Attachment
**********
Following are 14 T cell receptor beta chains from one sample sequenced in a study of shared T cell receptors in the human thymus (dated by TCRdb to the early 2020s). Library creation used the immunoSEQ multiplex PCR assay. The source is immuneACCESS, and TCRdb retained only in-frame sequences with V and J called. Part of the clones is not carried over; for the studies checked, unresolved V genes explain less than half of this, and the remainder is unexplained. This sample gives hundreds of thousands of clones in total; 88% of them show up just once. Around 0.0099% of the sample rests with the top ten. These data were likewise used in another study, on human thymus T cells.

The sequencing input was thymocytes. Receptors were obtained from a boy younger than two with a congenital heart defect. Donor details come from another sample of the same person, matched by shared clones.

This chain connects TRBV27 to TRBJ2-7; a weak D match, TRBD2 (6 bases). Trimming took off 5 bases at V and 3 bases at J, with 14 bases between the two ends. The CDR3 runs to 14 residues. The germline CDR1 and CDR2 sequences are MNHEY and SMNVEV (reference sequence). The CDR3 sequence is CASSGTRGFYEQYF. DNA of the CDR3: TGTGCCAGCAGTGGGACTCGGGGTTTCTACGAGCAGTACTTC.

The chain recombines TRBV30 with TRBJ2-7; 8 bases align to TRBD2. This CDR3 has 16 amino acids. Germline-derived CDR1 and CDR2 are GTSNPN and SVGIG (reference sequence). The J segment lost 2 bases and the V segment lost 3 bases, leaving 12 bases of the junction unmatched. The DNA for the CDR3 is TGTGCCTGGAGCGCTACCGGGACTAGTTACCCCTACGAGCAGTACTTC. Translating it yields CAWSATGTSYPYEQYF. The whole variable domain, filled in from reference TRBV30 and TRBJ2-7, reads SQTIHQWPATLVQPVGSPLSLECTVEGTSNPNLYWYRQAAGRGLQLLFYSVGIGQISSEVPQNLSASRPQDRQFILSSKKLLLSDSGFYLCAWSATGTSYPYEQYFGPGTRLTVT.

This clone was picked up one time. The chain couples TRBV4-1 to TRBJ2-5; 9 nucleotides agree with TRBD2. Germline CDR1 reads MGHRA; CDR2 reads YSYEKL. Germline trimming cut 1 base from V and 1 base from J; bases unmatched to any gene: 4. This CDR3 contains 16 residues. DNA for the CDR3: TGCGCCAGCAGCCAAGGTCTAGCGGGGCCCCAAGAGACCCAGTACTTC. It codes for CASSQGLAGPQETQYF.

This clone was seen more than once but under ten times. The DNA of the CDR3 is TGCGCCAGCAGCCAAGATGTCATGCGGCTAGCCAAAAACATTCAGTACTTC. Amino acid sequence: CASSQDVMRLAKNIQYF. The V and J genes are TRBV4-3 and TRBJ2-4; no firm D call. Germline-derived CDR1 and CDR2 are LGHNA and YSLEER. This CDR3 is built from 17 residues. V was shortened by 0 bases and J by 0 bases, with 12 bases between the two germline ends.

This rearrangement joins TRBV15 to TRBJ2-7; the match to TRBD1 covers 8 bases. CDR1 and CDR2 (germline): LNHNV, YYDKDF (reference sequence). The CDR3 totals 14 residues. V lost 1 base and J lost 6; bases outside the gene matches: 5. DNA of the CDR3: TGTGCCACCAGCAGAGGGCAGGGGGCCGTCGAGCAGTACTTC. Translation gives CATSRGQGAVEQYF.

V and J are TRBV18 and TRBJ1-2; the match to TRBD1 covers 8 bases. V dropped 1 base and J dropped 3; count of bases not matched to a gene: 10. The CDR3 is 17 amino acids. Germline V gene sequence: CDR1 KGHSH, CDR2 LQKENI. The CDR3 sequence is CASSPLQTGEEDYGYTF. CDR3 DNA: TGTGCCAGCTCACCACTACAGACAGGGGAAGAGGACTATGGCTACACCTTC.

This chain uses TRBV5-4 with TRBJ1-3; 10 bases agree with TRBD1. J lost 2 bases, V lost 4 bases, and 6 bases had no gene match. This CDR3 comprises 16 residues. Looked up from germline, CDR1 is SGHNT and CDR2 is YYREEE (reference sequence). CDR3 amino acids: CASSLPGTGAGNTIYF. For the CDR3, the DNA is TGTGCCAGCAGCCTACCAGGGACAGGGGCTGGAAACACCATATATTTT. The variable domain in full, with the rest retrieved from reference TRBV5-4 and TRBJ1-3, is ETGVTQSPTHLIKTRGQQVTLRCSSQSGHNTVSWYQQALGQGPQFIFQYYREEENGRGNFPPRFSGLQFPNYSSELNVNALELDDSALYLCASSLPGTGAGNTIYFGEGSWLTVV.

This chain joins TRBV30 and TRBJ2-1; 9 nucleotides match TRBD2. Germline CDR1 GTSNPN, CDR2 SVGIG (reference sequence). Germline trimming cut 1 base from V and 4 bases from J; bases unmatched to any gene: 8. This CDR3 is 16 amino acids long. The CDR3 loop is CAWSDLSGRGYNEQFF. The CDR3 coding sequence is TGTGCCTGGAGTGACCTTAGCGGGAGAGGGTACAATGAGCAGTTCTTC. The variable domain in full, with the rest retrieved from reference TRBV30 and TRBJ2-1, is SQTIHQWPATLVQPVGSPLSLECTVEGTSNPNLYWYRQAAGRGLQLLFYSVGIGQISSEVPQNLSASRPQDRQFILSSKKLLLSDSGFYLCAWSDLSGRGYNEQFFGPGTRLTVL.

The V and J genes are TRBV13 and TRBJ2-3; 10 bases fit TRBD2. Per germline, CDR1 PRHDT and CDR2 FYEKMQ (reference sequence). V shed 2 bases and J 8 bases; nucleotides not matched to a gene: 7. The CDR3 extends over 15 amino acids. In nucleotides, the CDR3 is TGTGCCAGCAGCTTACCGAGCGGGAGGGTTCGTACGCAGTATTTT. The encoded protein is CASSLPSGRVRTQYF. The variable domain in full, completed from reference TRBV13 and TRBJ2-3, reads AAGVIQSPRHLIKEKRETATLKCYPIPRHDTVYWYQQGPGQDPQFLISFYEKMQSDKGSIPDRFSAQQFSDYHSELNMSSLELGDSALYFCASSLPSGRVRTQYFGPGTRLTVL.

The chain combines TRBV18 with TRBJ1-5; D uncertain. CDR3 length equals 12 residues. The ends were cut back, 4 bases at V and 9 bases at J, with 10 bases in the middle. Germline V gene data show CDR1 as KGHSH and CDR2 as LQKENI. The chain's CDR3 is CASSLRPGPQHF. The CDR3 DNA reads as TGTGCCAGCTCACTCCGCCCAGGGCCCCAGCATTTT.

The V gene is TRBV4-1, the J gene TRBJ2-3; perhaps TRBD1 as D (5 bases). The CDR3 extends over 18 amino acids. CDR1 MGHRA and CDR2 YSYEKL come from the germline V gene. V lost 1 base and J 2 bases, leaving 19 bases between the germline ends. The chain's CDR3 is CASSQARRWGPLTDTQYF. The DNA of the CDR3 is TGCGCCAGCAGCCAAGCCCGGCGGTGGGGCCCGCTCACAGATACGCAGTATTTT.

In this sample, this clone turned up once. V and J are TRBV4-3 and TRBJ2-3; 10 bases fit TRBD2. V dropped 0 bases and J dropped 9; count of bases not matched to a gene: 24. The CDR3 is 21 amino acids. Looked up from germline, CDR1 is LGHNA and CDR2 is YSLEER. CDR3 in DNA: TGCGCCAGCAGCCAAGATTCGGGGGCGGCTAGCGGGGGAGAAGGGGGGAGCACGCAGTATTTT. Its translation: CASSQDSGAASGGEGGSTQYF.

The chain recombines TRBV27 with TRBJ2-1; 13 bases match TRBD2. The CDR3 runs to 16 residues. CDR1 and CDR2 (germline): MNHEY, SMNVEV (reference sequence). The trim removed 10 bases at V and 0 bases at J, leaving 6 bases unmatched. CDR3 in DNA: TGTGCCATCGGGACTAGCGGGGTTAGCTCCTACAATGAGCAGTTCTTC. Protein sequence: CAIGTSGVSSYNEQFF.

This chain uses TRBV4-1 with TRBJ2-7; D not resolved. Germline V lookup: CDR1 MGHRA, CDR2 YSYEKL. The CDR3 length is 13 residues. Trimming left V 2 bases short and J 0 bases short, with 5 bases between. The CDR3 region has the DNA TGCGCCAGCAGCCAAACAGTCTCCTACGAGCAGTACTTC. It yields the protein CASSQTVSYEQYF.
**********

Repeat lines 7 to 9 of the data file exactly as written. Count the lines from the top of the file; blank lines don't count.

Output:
This rearrangement joins TRBV15 to TRBJ2-7; the match to TRBD1 covers 8 bases. CDR1 and CDR2 (germline): LNHNV, YYDKDF (reference sequence). The CDR3 totals 14 residues. V lost 1 base and J lost 6; bases outside the gene matches: 5. DNA of the CDR3: TGTGCCACCAGCAGAGGGCAGGGGGCCGTCGAGCAGTACTTC. Translation gives CATSRGQGAVEQYF.

V and J are TRBV18 and TRBJ1-2; the match to TRBD1 covers 8 bases. V dropped 1 base and J dropped 3; count of bases not matched to a gene: 10. The CDR3 is 17 amino acids. Germline V gene sequence: CDR1 KGHSH, CDR2 LQKENI. The CDR3 sequence is CASSPLQTGEEDYGYTF. CDR3 DNA: TGTGCCAGCTCACCACTACAGACAGGGGAAGAGGACTATGGCTACACCTTC.

This chain uses TRBV5-4 with TRBJ1-3; 10 bases agree with TRBD1. J lost 2 bases, V lost 4 bases, and 6 bases had no gene match. This CDR3 comprises 16 residues. Looked up from germline, CDR1 is SGHNT and CDR2 is YYREEE (reference sequence). CDR3 amino acids: CASSLPGTGAGNTIYF. For the CDR3, the DNA is TGTGCCAGCAGCCTACCAGGGACAGGGGCTGGAAACACCATATATTTT. The variable domain in full, with the rest retrieved from reference TRBV5-4 and TRBJ1-3, is ETGVTQSPTHLIKTRGQQVTLRCSSQSGHNTVSWYQQALGQGPQFIFQYYREEENGRGNFPPRFSGLQFPNYSSELNVNALELDDSALYLCASSLPGTGAGNTIYFGEGSWLTVV.